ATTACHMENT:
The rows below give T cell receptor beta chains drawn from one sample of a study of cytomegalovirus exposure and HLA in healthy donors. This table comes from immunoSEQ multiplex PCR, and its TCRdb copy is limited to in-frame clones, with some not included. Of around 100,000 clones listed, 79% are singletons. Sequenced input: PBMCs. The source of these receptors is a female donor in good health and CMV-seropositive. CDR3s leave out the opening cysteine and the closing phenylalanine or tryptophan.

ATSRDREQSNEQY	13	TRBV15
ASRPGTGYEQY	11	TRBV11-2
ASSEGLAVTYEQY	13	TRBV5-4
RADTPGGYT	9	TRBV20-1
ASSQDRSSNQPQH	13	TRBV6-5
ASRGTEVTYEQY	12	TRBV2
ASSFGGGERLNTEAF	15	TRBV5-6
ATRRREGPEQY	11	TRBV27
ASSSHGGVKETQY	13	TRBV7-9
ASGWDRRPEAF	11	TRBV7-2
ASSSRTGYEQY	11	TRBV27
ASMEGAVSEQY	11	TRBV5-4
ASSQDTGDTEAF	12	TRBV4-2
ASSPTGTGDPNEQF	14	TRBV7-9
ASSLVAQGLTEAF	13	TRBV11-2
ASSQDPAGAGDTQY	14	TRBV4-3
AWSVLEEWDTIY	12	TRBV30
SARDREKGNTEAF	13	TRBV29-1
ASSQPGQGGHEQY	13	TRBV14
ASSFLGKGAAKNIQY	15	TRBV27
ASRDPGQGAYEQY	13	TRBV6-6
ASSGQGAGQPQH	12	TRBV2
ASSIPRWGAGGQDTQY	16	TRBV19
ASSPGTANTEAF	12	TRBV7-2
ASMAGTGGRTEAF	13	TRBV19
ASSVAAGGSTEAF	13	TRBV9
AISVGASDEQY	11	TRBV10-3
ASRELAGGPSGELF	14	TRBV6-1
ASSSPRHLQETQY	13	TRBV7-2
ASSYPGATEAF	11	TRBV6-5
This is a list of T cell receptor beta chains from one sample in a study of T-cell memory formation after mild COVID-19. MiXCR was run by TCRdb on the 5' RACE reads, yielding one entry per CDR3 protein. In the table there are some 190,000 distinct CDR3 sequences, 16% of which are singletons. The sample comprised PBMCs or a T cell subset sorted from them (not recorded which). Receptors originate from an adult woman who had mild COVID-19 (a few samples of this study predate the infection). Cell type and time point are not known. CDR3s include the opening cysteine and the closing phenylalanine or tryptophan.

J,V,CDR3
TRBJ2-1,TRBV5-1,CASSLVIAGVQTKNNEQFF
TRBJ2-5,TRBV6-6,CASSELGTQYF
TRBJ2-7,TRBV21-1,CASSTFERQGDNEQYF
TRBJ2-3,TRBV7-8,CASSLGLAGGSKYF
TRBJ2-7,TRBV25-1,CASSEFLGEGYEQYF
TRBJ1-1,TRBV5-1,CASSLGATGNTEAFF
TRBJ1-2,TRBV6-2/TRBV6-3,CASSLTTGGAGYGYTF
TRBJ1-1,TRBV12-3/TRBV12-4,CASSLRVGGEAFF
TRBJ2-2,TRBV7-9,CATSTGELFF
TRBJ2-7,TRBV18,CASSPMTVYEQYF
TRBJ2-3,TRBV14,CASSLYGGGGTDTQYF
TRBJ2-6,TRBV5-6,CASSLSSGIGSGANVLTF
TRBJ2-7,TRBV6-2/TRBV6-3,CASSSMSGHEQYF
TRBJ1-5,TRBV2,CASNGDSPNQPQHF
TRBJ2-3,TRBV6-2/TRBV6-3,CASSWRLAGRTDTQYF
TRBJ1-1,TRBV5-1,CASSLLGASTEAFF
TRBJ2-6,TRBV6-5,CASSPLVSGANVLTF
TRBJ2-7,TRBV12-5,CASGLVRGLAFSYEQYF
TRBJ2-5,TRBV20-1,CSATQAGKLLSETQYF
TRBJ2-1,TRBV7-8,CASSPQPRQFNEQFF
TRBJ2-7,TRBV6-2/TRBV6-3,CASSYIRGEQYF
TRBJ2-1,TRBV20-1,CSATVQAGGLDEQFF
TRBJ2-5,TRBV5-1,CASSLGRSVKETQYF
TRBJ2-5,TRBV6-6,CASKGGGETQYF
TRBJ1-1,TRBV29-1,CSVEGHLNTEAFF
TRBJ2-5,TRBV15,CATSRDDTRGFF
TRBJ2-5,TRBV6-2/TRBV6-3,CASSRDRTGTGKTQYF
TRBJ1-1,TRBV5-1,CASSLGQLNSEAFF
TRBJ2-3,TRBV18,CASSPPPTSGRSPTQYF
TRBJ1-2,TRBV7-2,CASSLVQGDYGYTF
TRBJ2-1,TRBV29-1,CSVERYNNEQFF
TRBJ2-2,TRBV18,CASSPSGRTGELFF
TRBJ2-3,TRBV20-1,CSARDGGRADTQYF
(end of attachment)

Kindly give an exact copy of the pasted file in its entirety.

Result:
The rows below give T cell receptor beta chains drawn from one sample of a study of cytomegalovirus exposure and HLA in healthy donors. This table comes from immunoSEQ multiplex PCR, and its TCRdb copy is limited to in-frame clones, with some not included. Of around 100,000 clones listed, 79% are singletons. Sequenced input: PBMCs. The source of these receptors is a female donor in good health and CMV-seropositive. CDR3s leave out the opening cysteine and the closing phenylalanine or tryptophan.

ATSRDREQSNEQY	13	TRBV15
ASRPGTGYEQY	11	TRBV11-2
ASSEGLAVTYEQY	13	TRBV5-4
RADTPGGYT	9	TRBV20-1
ASSQDRSSNQPQH	13	TRBV6-5
ASRGTEVTYEQY	12	TRBV2
ASSFGGGERLNTEAF	15	TRBV5-6
ATRRREGPEQY	11	TRBV27
ASSSHGGVKETQY	13	TRBV7-9
ASGWDRRPEAF	11	TRBV7-2
ASSSRTGYEQY	11	TRBV27
ASMEGAVSEQY	11	TRBV5-4
ASSQDTGDTEAF	12	TRBV4-2
ASSPTGTGDPNEQF	14	TRBV7-9
ASSLVAQGLTEAF	13	TRBV11-2
ASSQDPAGAGDTQY	14	TRBV4-3
AWSVLEEWDTIY	12	TRBV30
SARDREKGNTEAF	13	TRBV29-1
ASSQPGQGGHEQY	13	TRBV14
ASSFLGKGAAKNIQY	15	TRBV27
ASRDPGQGAYEQY	13	TRBV6-6
ASSGQGAGQPQH	12	TRBV2
ASSIPRWGAGGQDTQY	16	TRBV19
ASSPGTANTEAF	12	TRBV7-2
ASMAGTGGRTEAF	13	TRBV19
ASSVAAGGSTEAF	13	TRBV9
AISVGASDEQY	11	TRBV10-3
ASRELAGGPSGELF	14	TRBV6-1
ASSSPRHLQETQY	13	TRBV7-2
ASSYPGATEAF	11	TRBV6-5
This is a list of T cell receptor beta chains from one sample in a study of T-cell memory formation after mild COVID-19. MiXCR was run by TCRdb on the 5' RACE reads, yielding one entry per CDR3 protein. In the table there are some 190,000 distinct CDR3 sequences, 16% of which are singletons. The sample comprised PBMCs or a T cell subset sorted from them (not recorded which). Receptors originate from an adult woman who had mild COVID-19 (a few samples of this study predate the infection). Cell type and time point are not known. CDR3s include the opening cysteine and the closing phenylalanine or tryptophan.

J,V,CDR3
TRBJ2-1,TRBV5-1,CASSLVIAGVQTKNNEQFF
TRBJ2-5,TRBV6-6,CASSELGTQYF
TRBJ2-7,TRBV21-1,CASSTFERQGDNEQYF
TRBJ2-3,TRBV7-8,CASSLGLAGGSKYF
TRBJ2-7,TRBV25-1,CASSEFLGEGYEQYF
TRBJ1-1,TRBV5-1,CASSLGATGNTEAFF
TRBJ1-2,TRBV6-2/TRBV6-3,CASSLTTGGAGYGYTF
TRBJ1-1,TRBV12-3/TRBV12-4,CASSLRVGGEAFF
TRBJ2-2,TRBV7-9,CATSTGELFF
TRBJ2-7,TRBV18,CASSPMTVYEQYF
TRBJ2-3,TRBV14,CASSLYGGGGTDTQYF
TRBJ2-6,TRBV5-6,CASSLSSGIGSGANVLTF
TRBJ2-7,TRBV6-2/TRBV6-3,CASSSMSGHEQYF
TRBJ1-5,TRBV2,CASNGDSPNQPQHF
TRBJ2-3,TRBV6-2/TRBV6-3,CASSWRLAGRTDTQYF
TRBJ1-1,TRBV5-1,CASSLLGASTEAFF
TRBJ2-6,TRBV6-5,CASSPLVSGANVLTF
TRBJ2-7,TRBV12-5,CASGLVRGLAFSYEQYF
TRBJ2-5,TRBV20-1,CSATQAGKLLSETQYF
TRBJ2-1,TRBV7-8,CASSPQPRQFNEQFF
TRBJ2-7,TRBV6-2/TRBV6-3,CASSYIRGEQYF
TRBJ2-1,TRBV20-1,CSATVQAGGLDEQFF
TRBJ2-5,TRBV5-1,CASSLGRSVKETQYF
TRBJ2-5,TRBV6-6,CASKGGGETQYF
TRBJ1-1,TRBV29-1,CSVEGHLNTEAFF
TRBJ2-5,TRBV15,CATSRDDTRGFF
TRBJ2-5,TRBV6-2/TRBV6-3,CASSRDRTGTGKTQYF
TRBJ1-1,TRBV5-1,CASSLGQLNSEAFF
TRBJ2-3,TRBV18,CASSPPPTSGRSPTQYF
TRBJ1-2,TRBV7-2,CASSLVQGDYGYTF
TRBJ2-1,TRBV29-1,CSVERYNNEQFF
TRBJ2-2,TRBV18,CASSPSGRTGELFF
TRBJ2-3,TRBV20-1,CSARDGGRADTQYF